New Jersey Runs Out of Transportation Money, Christie Halts All Projects

New Jersey Governor Chris Christie ordered all transportation construction in the state to be halted today after the state’s Transportation Trust Fund went bankrupt last night. Despite Christie’s attempts to point fingers, he really has no one to blame but himself.

Photo: Gage Skidmore/Flickr
Photo: Gage Skidmore/Flickr

After the State Senate shot down a belated effort to raise New Jersey’s gas tax last night, Christie blamed Democrats pandering to “unions.” But this crisis has been brewing for years. In 2010, Christie killed the ARC Tunnel, denying desperately needed transit capacity between Jersey and New York City, in large part to avoid raising the gas tax.

Recently Christie came around on the gas tax, reports Janna Chernetz at the Tri-State Transportation Campaign’s Mobilizing the Region blog, but only under conditions that might undermine transit:

In October, Christie announced that he would consider a gas tax increase if only it were coupled with so-called “tax fairness.” (Fast-forward to this morning, when the governor appeared on NJ101.5 to defend — yes, defend — raising the gas tax.)

How did we get here? After an Olympic-caliber game of political hot potato, bi-partisan legislation to replenish the bankrupt Transportation Trust Fund was introduced last week and passed by the Assembly and Senate Budget committees. The bills (A10, A11, S2411, S2412) were poised for vote by both houses this past Monday so that a bill could be presented to the governor before Friday. But by Monday evening, the vote was off.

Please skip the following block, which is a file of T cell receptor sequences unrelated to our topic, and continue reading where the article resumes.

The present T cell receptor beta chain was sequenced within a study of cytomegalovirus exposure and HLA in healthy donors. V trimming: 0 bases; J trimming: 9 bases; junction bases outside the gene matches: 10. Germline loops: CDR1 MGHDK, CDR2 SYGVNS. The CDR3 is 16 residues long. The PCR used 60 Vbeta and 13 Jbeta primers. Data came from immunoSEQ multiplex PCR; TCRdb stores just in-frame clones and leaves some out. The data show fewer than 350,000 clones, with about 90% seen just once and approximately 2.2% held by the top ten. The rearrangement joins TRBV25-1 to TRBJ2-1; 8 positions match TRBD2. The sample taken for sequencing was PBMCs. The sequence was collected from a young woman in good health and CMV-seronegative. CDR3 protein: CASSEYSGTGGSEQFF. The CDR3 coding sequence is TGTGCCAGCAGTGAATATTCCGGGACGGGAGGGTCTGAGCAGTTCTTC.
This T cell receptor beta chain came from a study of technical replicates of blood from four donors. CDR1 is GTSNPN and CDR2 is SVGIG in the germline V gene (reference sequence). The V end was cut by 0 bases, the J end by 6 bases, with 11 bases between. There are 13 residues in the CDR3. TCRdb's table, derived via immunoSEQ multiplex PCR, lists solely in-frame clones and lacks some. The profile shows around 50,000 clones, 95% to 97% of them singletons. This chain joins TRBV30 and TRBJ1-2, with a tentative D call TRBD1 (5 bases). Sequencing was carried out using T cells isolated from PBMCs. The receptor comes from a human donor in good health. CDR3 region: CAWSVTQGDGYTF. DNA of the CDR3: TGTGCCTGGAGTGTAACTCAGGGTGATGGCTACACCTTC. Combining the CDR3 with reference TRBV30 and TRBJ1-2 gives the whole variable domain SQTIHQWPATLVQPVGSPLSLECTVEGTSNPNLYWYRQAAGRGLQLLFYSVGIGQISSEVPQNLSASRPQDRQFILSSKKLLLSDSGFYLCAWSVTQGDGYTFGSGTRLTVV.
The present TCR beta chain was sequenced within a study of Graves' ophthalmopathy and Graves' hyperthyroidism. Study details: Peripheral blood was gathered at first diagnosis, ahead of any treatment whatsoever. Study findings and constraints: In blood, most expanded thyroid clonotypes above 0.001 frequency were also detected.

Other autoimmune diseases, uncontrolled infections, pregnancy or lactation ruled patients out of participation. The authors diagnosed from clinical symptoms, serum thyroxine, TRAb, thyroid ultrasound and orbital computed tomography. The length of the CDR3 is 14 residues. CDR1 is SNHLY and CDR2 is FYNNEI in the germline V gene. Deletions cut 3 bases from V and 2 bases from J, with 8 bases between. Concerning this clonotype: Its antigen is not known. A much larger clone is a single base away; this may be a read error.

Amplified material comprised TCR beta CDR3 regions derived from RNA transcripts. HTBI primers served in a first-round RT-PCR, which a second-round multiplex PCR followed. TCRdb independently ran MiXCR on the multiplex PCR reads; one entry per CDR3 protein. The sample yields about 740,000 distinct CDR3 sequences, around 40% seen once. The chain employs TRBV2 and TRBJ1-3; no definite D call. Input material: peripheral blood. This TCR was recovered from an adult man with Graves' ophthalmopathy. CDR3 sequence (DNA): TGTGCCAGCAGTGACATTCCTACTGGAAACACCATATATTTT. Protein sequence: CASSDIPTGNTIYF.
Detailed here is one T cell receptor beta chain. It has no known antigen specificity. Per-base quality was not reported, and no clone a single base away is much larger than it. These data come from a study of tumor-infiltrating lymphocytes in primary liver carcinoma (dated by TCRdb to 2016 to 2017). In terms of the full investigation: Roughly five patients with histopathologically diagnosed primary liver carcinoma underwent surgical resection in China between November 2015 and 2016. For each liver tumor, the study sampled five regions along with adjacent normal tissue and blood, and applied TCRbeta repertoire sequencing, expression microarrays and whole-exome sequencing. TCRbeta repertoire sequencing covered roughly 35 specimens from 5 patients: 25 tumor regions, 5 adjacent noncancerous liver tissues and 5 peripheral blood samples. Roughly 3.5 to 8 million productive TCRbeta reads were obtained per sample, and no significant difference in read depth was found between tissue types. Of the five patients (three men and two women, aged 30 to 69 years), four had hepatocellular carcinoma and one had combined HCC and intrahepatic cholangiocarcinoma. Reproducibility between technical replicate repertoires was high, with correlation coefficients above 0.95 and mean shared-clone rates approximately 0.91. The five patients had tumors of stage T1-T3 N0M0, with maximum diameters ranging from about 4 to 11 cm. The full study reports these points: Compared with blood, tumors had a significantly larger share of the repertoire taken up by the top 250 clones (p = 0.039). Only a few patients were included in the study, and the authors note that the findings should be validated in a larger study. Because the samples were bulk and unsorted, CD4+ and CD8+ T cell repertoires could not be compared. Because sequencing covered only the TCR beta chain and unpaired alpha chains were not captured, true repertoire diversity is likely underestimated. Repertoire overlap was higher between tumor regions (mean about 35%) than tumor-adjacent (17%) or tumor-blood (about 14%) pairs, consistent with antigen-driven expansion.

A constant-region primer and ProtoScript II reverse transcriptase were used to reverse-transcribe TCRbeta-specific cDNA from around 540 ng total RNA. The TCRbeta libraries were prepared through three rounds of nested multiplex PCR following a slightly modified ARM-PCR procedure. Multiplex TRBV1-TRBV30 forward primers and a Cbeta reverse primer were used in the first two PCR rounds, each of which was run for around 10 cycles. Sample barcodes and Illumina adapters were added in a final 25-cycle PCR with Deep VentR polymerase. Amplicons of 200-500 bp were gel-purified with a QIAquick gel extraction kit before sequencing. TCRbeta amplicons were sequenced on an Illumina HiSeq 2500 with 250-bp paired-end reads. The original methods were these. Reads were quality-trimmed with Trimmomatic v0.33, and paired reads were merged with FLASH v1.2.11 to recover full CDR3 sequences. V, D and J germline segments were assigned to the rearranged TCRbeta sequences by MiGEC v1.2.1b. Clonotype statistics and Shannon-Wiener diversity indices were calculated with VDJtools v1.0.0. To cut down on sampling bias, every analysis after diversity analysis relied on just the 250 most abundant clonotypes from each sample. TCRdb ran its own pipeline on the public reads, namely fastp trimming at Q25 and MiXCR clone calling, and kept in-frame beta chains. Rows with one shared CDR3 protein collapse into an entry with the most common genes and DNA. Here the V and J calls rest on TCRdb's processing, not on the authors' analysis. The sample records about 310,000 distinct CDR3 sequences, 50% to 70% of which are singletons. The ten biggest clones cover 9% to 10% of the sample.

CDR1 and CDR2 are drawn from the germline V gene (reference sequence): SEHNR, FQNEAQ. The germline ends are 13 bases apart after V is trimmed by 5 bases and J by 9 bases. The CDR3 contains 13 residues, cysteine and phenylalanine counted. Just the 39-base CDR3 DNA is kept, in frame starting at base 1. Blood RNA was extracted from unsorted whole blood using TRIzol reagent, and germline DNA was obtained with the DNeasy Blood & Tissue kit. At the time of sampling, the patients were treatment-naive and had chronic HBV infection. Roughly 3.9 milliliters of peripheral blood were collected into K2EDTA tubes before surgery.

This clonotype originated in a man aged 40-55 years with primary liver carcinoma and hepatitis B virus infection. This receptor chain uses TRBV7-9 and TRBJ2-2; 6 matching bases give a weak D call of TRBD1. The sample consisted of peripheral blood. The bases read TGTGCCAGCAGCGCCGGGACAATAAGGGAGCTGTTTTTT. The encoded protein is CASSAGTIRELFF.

Enter Assembly Speaker Vincent Prieto, who engineered a deal late Monday with Governor Christie to raise the gas tax while reducing the sales tax from 7 percent to 6.5 percent on January 1, 2017 and then again to 6 percent a year later. The plan would replenish the TTF, but it would present trouble for NJ Transit, whose operating subsidy has historically come from the general fund (although over the last decade the agency has relied more heavily on Clean Energy Fund raids, toll revenue and and capital-to-operating transfers). It seems likely that another hit to NJ Transit’s budget will eventually lead to more fare hikes and service cuts.

Ultimately, however, the Senate didn’t back Christie’s last minute plan.

Elsewhere on the Network today: Greater Greater Washington considers how the D.C. region would be different today if it had stopped building Metro in the late 1980s. Green City Blue Lake reviews Cleveland’s newly opened, pedestrianized Public Square. And The Urbanist gives a history of car-share innovation in Seattle.

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